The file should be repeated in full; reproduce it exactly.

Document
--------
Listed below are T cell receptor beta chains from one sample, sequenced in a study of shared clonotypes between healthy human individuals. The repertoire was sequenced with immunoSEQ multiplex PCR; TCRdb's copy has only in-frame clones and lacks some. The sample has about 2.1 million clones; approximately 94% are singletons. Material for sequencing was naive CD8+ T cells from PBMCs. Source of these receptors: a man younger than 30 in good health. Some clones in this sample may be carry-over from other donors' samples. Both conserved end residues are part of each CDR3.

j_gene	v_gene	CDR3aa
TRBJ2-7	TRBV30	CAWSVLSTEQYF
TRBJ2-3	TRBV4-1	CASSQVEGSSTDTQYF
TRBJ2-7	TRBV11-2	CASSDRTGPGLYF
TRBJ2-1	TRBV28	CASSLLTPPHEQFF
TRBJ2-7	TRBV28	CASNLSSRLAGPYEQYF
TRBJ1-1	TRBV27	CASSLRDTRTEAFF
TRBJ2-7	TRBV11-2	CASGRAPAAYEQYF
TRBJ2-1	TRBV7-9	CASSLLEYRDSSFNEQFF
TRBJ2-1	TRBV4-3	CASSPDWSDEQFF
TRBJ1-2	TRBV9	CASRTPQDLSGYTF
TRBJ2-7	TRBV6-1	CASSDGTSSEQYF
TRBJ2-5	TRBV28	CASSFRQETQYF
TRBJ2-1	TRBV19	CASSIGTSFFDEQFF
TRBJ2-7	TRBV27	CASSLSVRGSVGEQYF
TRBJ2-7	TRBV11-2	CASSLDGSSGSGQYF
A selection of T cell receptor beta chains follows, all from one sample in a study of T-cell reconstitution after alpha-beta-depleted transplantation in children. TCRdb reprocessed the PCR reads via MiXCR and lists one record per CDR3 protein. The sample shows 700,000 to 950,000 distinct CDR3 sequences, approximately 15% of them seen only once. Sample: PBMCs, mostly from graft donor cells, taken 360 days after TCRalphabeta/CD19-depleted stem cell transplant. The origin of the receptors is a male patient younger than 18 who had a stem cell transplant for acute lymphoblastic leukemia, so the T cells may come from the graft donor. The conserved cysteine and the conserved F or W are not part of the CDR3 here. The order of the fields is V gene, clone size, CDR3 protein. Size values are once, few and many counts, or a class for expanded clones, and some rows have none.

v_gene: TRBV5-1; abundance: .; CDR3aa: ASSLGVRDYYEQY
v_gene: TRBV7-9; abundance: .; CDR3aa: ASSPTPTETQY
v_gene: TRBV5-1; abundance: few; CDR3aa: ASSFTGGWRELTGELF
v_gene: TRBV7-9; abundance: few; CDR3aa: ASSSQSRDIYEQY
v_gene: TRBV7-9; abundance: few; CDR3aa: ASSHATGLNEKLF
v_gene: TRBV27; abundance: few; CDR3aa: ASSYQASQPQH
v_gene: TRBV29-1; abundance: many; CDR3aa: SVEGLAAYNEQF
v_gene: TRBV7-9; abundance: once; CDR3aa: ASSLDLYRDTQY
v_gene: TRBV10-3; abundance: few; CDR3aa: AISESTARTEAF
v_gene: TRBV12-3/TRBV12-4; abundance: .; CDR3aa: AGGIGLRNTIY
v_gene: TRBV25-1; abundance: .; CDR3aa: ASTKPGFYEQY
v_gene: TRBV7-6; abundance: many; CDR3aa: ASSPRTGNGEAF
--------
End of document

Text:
Listed below are T cell receptor beta chains from one sample, sequenced in a study of shared clonotypes between healthy human individuals. The repertoire was sequenced with immunoSEQ multiplex PCR; TCRdb's copy has only in-frame clones and lacks some. The sample has about 2.1 million clones; approximately 94% are singletons. Material for sequencing was naive CD8+ T cells from PBMCs. Source of these receptors: a man younger than 30 in good health. Some clones in this sample may be carry-over from other donors' samples. Both conserved end residues are part of each CDR3.

j_gene	v_gene	CDR3aa
TRBJ2-7	TRBV30	CAWSVLSTEQYF
TRBJ2-3	TRBV4-1	CASSQVEGSSTDTQYF
TRBJ2-7	TRBV11-2	CASSDRTGPGLYF
TRBJ2-1	TRBV28	CASSLLTPPHEQFF
TRBJ2-7	TRBV28	CASNLSSRLAGPYEQYF
TRBJ1-1	TRBV27	CASSLRDTRTEAFF
TRBJ2-7	TRBV11-2	CASGRAPAAYEQYF
TRBJ2-1	TRBV7-9	CASSLLEYRDSSFNEQFF
TRBJ2-1	TRBV4-3	CASSPDWSDEQFF
TRBJ1-2	TRBV9	CASRTPQDLSGYTF
TRBJ2-7	TRBV6-1	CASSDGTSSEQYF
TRBJ2-5	TRBV28	CASSFRQETQYF
TRBJ2-1	TRBV19	CASSIGTSFFDEQFF
TRBJ2-7	TRBV27	CASSLSVRGSVGEQYF
TRBJ2-7	TRBV11-2	CASSLDGSSGSGQYF
A selection of T cell receptor beta chains follows, all from one sample in a study of T-cell reconstitution after alpha-beta-depleted transplantation in children. TCRdb reprocessed the PCR reads via MiXCR and lists one record per CDR3 protein. The sample shows 700,000 to 950,000 distinct CDR3 sequences, approximately 15% of them seen only once. Sample: PBMCs, mostly from graft donor cells, taken 360 days after TCRalphabeta/CD19-depleted stem cell transplant. The origin of the receptors is a male patient younger than 18 who had a stem cell transplant for acute lymphoblastic leukemia, so the T cells may come from the graft donor. The conserved cysteine and the conserved F or W are not part of the CDR3 here. The order of the fields is V gene, clone size, CDR3 protein. Size values are once, few and many counts, or a class for expanded clones, and some rows have none.

v_gene: TRBV5-1; abundance: .; CDR3aa: ASSLGVRDYYEQY
v_gene: TRBV7-9; abundance: .; CDR3aa: ASSPTPTETQY
v_gene: TRBV5-1; abundance: few; CDR3aa: ASSFTGGWRELTGELF
v_gene: TRBV7-9; abundance: few; CDR3aa: ASSSQSRDIYEQY
v_gene: TRBV7-9; abundance: few; CDR3aa: ASSHATGLNEKLF
v_gene: TRBV27; abundance: few; CDR3aa: ASSYQASQPQH
v_gene: TRBV29-1; abundance: many; CDR3aa: SVEGLAAYNEQF
v_gene: TRBV7-9; abundance: once; CDR3aa: ASSLDLYRDTQY
v_gene: TRBV10-3; abundance: few; CDR3aa: AISESTARTEAF
v_gene: TRBV12-3/TRBV12-4; abundance: .; CDR3aa: AGGIGLRNTIY
v_gene: TRBV25-1; abundance: .; CDR3aa: ASTKPGFYEQY
v_gene: TRBV7-6; abundance: many; CDR3aa: ASSPRTGNGEAF